Finally, Rand's heroine, Dominique Francon, is horrible.  Even though she admires Roark to the point of worshipping him, she uses her influence to stifle his early career.  Even though she is in love with him, she marries his detestable rival, whom she hates, to--to make some kind of point.  Then she marries another rival to--to make some other kind of point.  All the while she is in love with Roark and looks forward to the time when they can finally be together again.  What kind of sick, twisted romance is this?  Sure, defend Rand, tell me I am oversimplifying Dominque's complex motives.  I just think she's stupid.

Well, this may not be the greatest review of The Fountainhead you have ever read.  But maybe you can see these points of contention I have with the book.  There is much to admire in Roark's steadfastly holding on to his integrity; that is the strength of the story.  But in the process of displaying Roark's brilliance and indefatigable spirit, Rand looks down her nose at anyone else with whom she does not agree and who does not measure up to her standard of genius.

Saturday, April 27, 2013

Any Psalm You Want, by Khary Jackson

Khary Jackson wants you to hear his poems.
I think I would like to meet Khary Jackson.  I feel almost as it I've met him in his new collection of poetry, Any Psalm You Want.  Jackson, a Twin Cities poet originally from Detroit, shows his hip-hop sensibilities and his civil rights roots, but his reach is much broader and deeper than those elements alone.  None of his poems are in verse*, but they have a rhythm, a rhythm of life, a rhythm of the streets.  He's done well in the poetry slam circuit; I could almost hear him reciting at times.  Watch some of his videos on You Tube and you'll get a taste of his passion.

That passion does come through in print, in a different way.  Jackson takes the reader to Detroit, where an abandoned house reflects on life and longs for what has been.  To L.A., where a black man and his son can't make sense of the Rodney King verdict and the riots that followed.  To Italy, where Antonio Stradivari lovingly creates violins as tribute to his beloved.  Jackson writes of love, loss, family, and justice, of slavery, civil rights, and the streets.  Most of the selections left me wondering, "What is the back story? Who are these people?  What am I missing?" not in a way that leaves the reader frustrated, but in a way that leaves the reader coming back to read the poems again.  I have a feeling that is just what Jackson wanted.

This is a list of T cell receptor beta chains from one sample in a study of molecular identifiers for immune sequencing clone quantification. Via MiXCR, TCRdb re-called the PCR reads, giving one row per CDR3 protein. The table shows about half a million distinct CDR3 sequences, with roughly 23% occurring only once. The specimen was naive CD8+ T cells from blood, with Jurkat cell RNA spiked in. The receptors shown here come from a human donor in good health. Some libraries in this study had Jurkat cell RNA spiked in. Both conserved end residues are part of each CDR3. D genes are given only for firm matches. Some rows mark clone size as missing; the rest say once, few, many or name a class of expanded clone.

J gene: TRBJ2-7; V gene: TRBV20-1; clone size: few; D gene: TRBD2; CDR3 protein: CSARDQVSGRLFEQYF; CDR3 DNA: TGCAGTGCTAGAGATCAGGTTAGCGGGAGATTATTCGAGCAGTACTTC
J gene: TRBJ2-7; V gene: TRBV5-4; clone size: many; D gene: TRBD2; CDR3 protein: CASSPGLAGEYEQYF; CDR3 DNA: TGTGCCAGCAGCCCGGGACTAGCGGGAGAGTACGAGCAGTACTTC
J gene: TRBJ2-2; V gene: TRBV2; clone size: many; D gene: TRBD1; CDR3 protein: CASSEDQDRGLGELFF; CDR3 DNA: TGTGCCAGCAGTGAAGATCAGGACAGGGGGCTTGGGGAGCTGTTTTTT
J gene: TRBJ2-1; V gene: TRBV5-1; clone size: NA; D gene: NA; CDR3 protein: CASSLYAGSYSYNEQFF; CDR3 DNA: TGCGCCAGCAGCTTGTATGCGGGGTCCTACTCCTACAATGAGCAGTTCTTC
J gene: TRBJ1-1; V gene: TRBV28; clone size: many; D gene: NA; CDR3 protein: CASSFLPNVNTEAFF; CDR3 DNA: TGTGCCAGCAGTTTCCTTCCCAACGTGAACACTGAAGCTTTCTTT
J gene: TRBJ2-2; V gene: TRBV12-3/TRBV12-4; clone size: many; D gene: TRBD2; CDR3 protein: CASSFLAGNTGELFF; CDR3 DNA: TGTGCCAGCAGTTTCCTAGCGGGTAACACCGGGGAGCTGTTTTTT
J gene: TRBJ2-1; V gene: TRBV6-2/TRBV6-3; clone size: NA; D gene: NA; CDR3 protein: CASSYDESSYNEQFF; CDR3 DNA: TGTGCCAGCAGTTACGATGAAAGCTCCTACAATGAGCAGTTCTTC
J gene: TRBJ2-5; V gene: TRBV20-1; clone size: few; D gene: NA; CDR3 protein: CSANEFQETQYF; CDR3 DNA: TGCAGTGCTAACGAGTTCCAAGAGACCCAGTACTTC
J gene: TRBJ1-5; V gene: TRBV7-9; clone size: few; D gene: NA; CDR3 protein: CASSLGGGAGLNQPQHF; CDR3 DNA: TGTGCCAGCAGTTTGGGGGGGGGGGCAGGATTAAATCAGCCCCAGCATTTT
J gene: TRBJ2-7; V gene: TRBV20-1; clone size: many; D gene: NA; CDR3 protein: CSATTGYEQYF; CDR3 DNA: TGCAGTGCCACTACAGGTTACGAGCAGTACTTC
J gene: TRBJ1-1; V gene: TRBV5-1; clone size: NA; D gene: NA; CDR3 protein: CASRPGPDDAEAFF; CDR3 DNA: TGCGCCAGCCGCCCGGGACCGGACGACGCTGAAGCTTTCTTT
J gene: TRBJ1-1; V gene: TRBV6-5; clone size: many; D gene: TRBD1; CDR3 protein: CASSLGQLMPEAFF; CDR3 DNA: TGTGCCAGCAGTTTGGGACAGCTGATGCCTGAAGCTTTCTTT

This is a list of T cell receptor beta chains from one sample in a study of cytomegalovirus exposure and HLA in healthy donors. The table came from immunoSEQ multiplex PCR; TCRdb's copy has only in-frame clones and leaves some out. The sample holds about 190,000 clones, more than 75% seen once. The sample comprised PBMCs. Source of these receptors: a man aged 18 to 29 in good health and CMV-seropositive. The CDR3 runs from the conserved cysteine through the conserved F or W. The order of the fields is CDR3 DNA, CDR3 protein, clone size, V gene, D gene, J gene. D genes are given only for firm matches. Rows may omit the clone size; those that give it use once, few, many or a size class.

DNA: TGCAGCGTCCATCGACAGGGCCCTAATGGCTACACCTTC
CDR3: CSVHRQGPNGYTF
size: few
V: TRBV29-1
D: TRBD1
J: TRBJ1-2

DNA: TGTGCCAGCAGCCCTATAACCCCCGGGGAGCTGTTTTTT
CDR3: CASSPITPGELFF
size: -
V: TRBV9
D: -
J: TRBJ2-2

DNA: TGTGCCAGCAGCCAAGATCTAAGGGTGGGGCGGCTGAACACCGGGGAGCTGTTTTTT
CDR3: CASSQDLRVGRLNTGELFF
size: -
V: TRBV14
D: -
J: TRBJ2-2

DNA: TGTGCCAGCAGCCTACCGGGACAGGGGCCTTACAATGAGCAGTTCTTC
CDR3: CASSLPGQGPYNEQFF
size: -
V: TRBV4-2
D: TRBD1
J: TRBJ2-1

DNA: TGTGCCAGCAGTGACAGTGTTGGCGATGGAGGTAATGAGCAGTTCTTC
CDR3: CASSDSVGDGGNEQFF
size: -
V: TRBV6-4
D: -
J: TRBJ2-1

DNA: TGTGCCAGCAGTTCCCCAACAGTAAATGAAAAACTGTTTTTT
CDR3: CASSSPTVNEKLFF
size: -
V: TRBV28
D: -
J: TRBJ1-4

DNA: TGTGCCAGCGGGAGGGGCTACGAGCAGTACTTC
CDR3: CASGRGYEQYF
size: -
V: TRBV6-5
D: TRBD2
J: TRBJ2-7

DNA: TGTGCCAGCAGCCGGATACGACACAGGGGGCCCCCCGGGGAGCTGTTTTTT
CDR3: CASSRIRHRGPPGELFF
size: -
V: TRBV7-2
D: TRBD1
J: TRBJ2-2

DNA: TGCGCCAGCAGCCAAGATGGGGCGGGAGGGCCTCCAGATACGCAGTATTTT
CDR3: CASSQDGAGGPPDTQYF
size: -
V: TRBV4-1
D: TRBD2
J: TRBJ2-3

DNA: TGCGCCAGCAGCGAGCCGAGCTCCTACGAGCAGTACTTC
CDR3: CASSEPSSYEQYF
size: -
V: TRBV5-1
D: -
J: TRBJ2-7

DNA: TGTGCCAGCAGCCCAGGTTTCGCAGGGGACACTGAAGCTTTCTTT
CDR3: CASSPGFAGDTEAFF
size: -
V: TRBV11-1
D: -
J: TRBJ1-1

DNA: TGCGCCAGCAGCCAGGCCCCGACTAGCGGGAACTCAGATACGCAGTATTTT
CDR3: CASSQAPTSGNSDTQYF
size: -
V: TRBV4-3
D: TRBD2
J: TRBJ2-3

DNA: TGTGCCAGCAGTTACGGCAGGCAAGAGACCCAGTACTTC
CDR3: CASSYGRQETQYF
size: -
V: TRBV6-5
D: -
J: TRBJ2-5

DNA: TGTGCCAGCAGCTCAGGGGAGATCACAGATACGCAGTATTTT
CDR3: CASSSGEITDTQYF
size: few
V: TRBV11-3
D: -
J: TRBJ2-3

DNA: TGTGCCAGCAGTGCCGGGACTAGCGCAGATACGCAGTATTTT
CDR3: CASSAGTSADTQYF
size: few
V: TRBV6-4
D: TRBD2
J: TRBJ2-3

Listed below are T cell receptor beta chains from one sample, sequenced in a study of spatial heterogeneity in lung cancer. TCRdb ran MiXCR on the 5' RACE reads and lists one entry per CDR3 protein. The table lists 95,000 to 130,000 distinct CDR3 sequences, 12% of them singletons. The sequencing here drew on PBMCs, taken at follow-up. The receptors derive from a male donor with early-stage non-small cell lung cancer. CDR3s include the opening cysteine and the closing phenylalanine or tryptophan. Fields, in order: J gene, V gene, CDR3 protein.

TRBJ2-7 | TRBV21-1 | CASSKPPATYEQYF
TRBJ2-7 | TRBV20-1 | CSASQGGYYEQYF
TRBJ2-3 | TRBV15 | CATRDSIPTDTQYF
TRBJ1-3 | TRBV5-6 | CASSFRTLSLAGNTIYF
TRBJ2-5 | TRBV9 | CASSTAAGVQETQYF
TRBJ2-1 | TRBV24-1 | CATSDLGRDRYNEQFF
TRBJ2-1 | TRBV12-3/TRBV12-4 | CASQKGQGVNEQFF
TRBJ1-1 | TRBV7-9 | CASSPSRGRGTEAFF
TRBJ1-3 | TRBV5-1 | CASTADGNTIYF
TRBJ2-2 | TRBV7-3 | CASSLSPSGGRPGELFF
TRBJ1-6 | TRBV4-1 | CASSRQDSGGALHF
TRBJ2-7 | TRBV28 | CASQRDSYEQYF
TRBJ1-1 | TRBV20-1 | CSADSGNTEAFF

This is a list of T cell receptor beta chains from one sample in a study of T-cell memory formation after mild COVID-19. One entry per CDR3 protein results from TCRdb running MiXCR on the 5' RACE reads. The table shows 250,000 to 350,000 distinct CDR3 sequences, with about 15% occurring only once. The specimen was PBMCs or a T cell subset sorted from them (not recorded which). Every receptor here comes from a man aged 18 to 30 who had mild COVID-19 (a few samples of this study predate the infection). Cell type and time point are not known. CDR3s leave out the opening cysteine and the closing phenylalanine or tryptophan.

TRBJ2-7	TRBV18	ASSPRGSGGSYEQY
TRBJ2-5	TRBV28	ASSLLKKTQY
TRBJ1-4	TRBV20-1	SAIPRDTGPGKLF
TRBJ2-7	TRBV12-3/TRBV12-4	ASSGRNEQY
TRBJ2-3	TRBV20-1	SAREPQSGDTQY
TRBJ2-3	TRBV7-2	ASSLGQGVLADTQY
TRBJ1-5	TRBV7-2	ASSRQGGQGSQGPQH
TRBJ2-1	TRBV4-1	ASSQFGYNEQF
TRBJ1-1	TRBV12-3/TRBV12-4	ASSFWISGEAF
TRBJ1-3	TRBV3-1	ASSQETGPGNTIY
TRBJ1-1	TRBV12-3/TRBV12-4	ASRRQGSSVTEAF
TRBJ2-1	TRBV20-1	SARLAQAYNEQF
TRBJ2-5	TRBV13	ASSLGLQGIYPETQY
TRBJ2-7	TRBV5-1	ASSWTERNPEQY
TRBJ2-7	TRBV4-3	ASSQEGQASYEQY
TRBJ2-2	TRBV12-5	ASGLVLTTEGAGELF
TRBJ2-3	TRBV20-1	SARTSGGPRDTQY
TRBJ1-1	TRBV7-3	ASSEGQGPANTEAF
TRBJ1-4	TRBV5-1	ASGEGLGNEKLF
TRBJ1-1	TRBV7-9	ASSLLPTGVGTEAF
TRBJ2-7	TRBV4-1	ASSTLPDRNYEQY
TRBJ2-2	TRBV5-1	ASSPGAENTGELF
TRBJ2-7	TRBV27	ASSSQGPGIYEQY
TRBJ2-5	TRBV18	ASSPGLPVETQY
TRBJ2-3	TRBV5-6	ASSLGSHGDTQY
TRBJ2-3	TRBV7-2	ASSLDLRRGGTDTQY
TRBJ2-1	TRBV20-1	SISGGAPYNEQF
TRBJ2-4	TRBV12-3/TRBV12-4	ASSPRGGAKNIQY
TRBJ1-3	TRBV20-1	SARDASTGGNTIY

*Note: I am no poetry expert.  I don't read a lot of poetry, to be honest.  But it sort of bothers me when a "poem" isn't arranged in verses like a poem by Blake, Yeats, Shelly, Browning, etc.  Rhyming is nice, too, but not totally necessary.  I know, I am stuck in another century.  So are these poems?  Is this poetry?  I suppose so.

Meet Khary Jackson: reciting "Her Name"
His publisher, Write Bloody.
His web site, LayItBare.

Thanks to NetGalley and the publisher for the complimentary electronic copy!

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Thursday, April 25, 2013

God, Desire, and a Theology of Human Sexuality, by David H. Jensen

David Jensen, a theology professor at Austin Presbyterian Theological Seminary, has taken on one of our culture's favorite topics in his new book God, Desire, and a Theology of Human Sexuality.  His treatment of sex has many encouraging, even inspiring passages that offer a stark contrast to the popular conceptions of sex in American culture, but his departure from traditional, biblical views of sex will satisfy only the most liberal Christians.  Conservative, traditional Christians will find much not to like.

I did like Jensen's sacramentalizing of sex.  Sex is a gift and an expression of the desires God instills in us.  Jensen writes, "Erotic touch is not where we escape from God and lose ourselves in another, but where we meet God."  As an act of hospitality, "in sex one makes room for another . . . ordinary members of the body . . . become gestures of a hospitality that God is continually creating among us in the risen body."  Put simply, "Sex, by itself, is not redemptive; but by God's grace it becomes a celebration of grace."  By contrast, American culture seems to cheapen and distort sex, calling for more frequency, more pleasure, more partners, reducing sex to a one-dimensional, merely physical act.

If he stopped there, he'd be doing fine.  But Jensen extends his arguments far beyond scripture and church history to embrace gay sex and premarital sex.  He does rely on scripture, but seems to, at least in part, agree with revisionists who would say that the "use of the Bible alone in constructing a view of sex and marriage is naive and anachronistic at best, and dangerous at worst."  He claims a fluid, culture-bound view of sexual mores: "Today's fornication . . . becomes tomorrow's sexual norm," and calls for Christians to get with the times.

Today's times call for the embrace of same-sex marriage, and the condoning of premarital sex.  Jensen shows that he is definitely with the times, as he wants to qualify the "traditional sentiment that sex belongs in marriage."  In addition to the church's recognition of "celibacy and marriage as Christian vocations," he wants to add "singleness that does not entail sexual abstinence."  Of these three, "no one stands normative or preferable in Christian life."  Premarital sex, he says, "can be a good part of the way in which couples come to know and be known, to trust and be trusted, to promise and be promised to."  He calls for churches to "offer guidelines for discussing responsible sexual behavior in a nonmarital context" and to "recognize how and in what ways it can be a good."  The fact that he spends a lot of time arguing that sex should take place within a covenant relationship doesn't seem to match here.  I guess single people can have a sort of covenant with their lovers, but without the vows of marriage, it seems like he's opening the door to promiscuity.  I found his reluctance to endorse abstinence for adolescents particularly disturbing.